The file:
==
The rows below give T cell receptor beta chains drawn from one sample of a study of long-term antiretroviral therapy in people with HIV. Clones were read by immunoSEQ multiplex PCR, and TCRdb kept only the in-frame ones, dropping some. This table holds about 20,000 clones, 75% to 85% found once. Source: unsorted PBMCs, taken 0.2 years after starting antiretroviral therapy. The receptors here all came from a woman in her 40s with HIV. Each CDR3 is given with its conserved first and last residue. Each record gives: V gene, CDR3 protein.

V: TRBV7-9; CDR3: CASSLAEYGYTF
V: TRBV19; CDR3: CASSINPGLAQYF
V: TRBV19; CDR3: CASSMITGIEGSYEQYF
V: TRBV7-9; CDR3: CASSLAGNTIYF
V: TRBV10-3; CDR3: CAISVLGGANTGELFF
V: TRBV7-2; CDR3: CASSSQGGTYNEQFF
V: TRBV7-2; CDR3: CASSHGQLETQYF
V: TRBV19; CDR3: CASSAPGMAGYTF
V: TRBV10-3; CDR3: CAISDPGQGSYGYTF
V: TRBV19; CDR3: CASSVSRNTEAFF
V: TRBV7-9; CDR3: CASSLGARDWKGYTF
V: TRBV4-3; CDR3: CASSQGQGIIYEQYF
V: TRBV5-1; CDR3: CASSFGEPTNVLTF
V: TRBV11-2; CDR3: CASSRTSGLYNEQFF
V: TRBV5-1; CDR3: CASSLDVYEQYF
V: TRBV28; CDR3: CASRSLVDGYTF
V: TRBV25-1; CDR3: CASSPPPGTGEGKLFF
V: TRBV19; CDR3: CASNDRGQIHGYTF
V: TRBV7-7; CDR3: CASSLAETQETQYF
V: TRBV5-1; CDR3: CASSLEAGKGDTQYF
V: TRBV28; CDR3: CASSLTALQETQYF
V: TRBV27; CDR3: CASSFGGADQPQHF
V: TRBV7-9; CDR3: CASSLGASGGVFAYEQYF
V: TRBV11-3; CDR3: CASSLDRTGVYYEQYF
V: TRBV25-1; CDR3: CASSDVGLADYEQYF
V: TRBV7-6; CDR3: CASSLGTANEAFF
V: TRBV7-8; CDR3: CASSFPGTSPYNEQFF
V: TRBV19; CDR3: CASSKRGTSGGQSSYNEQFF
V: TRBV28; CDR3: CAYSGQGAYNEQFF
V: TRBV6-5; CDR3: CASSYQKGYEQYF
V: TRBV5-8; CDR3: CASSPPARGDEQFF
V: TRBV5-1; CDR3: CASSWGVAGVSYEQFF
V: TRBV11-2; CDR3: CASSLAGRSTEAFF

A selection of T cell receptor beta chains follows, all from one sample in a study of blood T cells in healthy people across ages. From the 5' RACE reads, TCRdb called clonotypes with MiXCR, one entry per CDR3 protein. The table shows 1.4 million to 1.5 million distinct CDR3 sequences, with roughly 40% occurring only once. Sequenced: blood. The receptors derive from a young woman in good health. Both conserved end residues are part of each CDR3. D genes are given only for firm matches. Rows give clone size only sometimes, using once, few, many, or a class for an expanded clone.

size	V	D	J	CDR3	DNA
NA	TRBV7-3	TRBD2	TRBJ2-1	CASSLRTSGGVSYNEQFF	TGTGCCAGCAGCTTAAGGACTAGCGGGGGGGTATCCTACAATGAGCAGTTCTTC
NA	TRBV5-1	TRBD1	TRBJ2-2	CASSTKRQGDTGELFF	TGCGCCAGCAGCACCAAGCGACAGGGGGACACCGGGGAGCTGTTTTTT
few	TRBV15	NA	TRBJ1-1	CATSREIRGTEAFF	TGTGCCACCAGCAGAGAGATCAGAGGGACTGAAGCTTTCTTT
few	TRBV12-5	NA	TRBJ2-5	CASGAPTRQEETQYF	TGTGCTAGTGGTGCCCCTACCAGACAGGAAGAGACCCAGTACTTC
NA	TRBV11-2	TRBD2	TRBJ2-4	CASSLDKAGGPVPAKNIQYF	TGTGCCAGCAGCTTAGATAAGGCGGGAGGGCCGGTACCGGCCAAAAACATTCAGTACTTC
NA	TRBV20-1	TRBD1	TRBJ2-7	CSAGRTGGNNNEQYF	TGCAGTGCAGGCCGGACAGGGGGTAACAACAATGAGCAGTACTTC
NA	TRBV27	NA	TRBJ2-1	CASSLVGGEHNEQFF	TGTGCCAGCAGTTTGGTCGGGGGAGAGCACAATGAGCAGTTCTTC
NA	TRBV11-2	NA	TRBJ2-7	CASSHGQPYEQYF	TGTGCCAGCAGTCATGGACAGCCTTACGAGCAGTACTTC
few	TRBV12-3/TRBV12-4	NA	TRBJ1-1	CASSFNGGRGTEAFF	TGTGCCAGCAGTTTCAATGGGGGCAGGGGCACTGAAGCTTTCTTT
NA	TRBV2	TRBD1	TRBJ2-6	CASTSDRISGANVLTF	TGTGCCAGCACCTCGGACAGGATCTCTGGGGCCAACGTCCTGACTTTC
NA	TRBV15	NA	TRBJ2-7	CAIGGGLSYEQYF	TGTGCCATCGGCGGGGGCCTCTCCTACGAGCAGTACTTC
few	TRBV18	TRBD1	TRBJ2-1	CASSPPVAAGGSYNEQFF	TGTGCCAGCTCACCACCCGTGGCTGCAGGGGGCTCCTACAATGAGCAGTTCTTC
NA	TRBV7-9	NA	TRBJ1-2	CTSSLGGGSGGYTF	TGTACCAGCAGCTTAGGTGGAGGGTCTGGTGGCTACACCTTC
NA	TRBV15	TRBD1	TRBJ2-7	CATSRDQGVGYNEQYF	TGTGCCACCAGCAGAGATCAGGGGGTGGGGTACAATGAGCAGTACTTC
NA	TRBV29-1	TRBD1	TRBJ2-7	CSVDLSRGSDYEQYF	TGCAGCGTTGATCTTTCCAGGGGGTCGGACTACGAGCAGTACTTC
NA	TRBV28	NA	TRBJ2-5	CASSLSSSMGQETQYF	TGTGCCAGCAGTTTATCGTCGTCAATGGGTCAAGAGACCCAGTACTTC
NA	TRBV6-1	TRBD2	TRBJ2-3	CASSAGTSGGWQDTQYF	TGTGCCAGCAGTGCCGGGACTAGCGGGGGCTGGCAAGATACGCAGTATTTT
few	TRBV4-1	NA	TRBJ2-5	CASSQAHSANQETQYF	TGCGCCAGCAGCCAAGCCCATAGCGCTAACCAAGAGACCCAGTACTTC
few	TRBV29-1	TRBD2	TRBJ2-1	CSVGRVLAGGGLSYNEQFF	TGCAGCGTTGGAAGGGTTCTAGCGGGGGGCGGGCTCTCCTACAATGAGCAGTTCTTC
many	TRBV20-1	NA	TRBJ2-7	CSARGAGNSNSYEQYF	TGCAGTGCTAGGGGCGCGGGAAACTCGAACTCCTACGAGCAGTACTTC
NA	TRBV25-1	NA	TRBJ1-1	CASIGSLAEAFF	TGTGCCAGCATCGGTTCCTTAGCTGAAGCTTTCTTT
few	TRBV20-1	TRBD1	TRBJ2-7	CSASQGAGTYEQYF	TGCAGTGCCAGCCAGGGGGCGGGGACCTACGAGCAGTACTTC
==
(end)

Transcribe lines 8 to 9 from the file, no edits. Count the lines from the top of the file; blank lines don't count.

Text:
V: TRBV7-2; CDR3: CASSHGQLETQYF
V: TRBV19; CDR3: CASSAPGMAGYTF